Today marks the start of National Apprenticeship Week, a subject close the hearts of at least two prominent figures that spoke at EEF’s National Manufacturing Conference in February.
Matthew Hancock, minister of state for business, energy and enterprise wants to make it ‘the new norm’ for school leavers to enter an apprenticeship or take a place at university.
Labour leader Ed Miliband echoed these sentiments when he said that a 10-year plan should be put in place for as many 18 years olds to go onto apprenticeships as currently go to university.
‘To build the economy we need for the 21st century we need all of our young people to be developing the skills necessary to compete in the modern world,’ Miliband told delegates, adding that a place on an apprenticeship scheme would be guaranteed for all 18 year olds who reached the required level of attainment in school.
He added that this availability would be good for apprentices, good for business and good for Britain as a whole.
The fiscal benefits were highlighted today with the publication of a report from the Centre for Economics and Business Research (CEBR), which found that a typical apprentice in the engineering and manufacturing sector ‘delivers long-term productivity gains of almost £20,000 per annum (£19,872) almost double that of a typical apprentice (£10,000) in other sectors’.
Furthermore, CEBR have found that five million consumers would prefer to do business with apprentice employers, and a quarter would pay a price-premium for services or products that ’champion apprentices’.
Further analysis has been produced by Demos. The cross-party think tank has published a report showing that 92 per cent of parents believe apprenticeships are a good option for young people. A further 77 per cent feel the number of young people doing one should be higher than the seven per cent who are currently enrolled, but just under a third (32 per cent) think that an apprenticeship would be the best option for their own child.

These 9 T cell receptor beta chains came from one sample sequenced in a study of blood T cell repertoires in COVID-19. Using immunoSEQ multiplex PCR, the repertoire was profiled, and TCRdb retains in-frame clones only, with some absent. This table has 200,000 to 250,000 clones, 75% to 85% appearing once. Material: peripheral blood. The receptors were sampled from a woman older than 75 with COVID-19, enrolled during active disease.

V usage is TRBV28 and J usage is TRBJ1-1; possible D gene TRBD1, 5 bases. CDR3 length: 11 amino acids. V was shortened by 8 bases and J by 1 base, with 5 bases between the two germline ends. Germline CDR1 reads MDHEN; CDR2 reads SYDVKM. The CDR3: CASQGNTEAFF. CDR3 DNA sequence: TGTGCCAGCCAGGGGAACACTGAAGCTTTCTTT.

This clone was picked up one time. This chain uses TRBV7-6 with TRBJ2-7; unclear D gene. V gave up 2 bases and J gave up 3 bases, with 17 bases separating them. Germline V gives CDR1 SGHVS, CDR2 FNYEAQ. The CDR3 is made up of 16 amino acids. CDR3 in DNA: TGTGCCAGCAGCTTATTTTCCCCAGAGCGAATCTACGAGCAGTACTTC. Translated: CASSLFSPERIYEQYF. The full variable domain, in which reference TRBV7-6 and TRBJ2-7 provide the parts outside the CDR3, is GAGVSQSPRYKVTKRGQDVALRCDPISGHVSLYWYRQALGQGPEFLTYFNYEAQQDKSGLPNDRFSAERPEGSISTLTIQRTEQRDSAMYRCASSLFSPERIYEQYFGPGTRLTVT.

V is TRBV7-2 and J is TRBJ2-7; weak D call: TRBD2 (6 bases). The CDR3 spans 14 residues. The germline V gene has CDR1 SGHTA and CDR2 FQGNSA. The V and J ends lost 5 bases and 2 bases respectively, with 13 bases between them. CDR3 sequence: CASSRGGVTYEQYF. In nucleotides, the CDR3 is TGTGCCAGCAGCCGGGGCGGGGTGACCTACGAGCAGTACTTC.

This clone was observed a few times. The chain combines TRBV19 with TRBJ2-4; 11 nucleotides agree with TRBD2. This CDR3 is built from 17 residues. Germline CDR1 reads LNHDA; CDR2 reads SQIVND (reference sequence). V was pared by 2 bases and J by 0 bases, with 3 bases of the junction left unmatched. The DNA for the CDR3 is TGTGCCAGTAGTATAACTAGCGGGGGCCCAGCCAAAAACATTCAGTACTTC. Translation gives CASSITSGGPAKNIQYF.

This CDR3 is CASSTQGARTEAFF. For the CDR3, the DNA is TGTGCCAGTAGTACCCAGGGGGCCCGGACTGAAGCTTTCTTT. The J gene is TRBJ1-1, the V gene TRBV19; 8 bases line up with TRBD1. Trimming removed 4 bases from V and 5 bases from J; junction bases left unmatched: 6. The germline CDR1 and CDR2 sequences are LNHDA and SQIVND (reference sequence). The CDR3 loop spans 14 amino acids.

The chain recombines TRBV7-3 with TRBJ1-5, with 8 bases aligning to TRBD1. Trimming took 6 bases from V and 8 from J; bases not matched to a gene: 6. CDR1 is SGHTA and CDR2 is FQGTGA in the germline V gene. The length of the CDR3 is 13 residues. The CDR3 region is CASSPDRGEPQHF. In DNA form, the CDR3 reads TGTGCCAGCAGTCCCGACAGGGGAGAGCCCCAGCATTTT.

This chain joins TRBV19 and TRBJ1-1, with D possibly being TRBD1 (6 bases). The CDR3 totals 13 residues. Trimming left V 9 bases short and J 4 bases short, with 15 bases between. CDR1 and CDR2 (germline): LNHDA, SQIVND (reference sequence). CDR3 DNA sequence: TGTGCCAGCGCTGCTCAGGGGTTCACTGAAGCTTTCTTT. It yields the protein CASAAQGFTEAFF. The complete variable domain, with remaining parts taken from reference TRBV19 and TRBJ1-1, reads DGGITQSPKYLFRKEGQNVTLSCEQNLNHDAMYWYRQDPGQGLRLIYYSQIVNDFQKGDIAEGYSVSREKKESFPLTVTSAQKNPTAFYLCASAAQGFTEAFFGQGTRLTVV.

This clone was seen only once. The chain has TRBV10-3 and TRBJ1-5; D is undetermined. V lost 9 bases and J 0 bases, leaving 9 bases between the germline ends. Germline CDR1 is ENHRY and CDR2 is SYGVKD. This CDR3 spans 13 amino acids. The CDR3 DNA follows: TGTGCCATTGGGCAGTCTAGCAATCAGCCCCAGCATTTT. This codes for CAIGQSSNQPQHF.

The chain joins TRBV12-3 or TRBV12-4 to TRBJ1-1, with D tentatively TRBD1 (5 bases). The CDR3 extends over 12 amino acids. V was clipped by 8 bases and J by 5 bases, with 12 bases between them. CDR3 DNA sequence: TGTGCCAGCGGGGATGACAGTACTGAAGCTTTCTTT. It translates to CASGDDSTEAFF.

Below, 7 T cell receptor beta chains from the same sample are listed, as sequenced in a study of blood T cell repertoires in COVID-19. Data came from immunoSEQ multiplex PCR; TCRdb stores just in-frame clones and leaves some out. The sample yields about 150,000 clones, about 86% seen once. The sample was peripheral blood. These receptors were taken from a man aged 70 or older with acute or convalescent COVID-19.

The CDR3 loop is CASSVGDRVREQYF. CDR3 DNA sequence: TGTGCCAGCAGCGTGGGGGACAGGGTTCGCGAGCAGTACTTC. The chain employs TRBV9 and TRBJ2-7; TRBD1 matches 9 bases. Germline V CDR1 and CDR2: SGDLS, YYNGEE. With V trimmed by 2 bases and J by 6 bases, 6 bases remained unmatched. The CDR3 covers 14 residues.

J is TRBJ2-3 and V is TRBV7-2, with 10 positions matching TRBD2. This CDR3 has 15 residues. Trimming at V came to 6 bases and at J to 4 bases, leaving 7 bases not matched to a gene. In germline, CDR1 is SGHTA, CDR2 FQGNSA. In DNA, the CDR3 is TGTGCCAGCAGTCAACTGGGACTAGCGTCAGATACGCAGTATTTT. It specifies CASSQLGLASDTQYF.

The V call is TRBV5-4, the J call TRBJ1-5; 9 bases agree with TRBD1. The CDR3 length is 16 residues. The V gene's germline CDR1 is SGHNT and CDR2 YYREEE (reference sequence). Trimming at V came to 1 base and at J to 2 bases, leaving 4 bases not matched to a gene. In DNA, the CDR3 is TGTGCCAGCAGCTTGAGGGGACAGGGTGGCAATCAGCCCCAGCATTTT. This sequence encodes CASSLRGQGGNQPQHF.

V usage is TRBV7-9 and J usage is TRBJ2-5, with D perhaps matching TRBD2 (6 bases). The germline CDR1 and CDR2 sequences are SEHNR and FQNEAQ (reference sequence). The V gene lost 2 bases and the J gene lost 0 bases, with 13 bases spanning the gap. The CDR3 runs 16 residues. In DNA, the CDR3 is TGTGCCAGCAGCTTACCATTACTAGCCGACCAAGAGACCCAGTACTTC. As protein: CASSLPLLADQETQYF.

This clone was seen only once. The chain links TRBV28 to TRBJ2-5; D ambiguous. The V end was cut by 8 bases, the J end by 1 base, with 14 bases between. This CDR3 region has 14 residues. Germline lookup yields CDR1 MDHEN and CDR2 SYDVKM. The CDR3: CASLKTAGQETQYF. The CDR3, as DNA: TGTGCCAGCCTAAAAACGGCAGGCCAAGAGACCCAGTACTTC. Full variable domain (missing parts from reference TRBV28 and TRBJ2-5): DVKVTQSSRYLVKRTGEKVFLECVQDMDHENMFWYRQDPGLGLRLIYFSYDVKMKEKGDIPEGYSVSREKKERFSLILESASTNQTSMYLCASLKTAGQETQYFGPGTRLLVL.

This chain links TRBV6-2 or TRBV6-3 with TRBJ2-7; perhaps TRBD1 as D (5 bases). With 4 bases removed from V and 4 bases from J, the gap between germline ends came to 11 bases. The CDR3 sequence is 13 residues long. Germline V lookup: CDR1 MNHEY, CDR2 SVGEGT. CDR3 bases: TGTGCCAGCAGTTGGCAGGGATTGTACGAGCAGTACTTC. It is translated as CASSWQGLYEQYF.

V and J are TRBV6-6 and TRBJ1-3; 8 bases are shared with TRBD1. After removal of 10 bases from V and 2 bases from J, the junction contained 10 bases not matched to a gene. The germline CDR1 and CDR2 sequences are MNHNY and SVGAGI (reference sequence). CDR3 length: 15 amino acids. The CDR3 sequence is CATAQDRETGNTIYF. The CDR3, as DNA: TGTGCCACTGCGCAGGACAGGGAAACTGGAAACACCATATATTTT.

Just under a fifth (19 per cent) of parents had been spoken to by their child’s school about apprenticeships, compared to 45 per cent have had a conversation about their child going to university.
The report goes onto show that slightly over half of respondents (52 per cent) think that university would still be the best option for their children as the poll reveals there is still a perception by many parents that apprenticeships are only for the less academically able rather than for high achievers.
Try telling that to a number of the UK’s engineering companies, where, for example, former craft apprentices have gone onto to complete degree courses and are now firmly entrenched as senior managers. They can say they’ve ‘done the tools’ as well as the book learning, should they feel inclined to remind a fresh graduate of their credentials.
Hancock was born in 1978, a time when, for example, the CEGB was still training said craft apprentices. He told the conference that by the time he growing up in the 1990s there ‘were virtually no apprenticeships at all, they were very small in number and more or less died out as a concept.’
The number of apprenticeships may have dwindled and they are not helped by some of today’s so-called ‘apprenticeship schemes’ that are nothing more than training programs of varying lengths that help to fudge youth unemployment figures and short change the very people they are meant to benefit. Provide training to young people? Certainly, but don’t misappropriate the word apprentice or apprenticeship because there was a time when it actually meant something to be a time served apprentice.
Take Rolls-Royce, where around 30 per cent of its senior UK managers began their careers on one of company’s apprenticeship schemes and where at any one time around 750 apprenticeships are going through their paces with the engineering giant. And take Britain following the general election, a nation where the apprentice is set to flourish now that the political will is assured.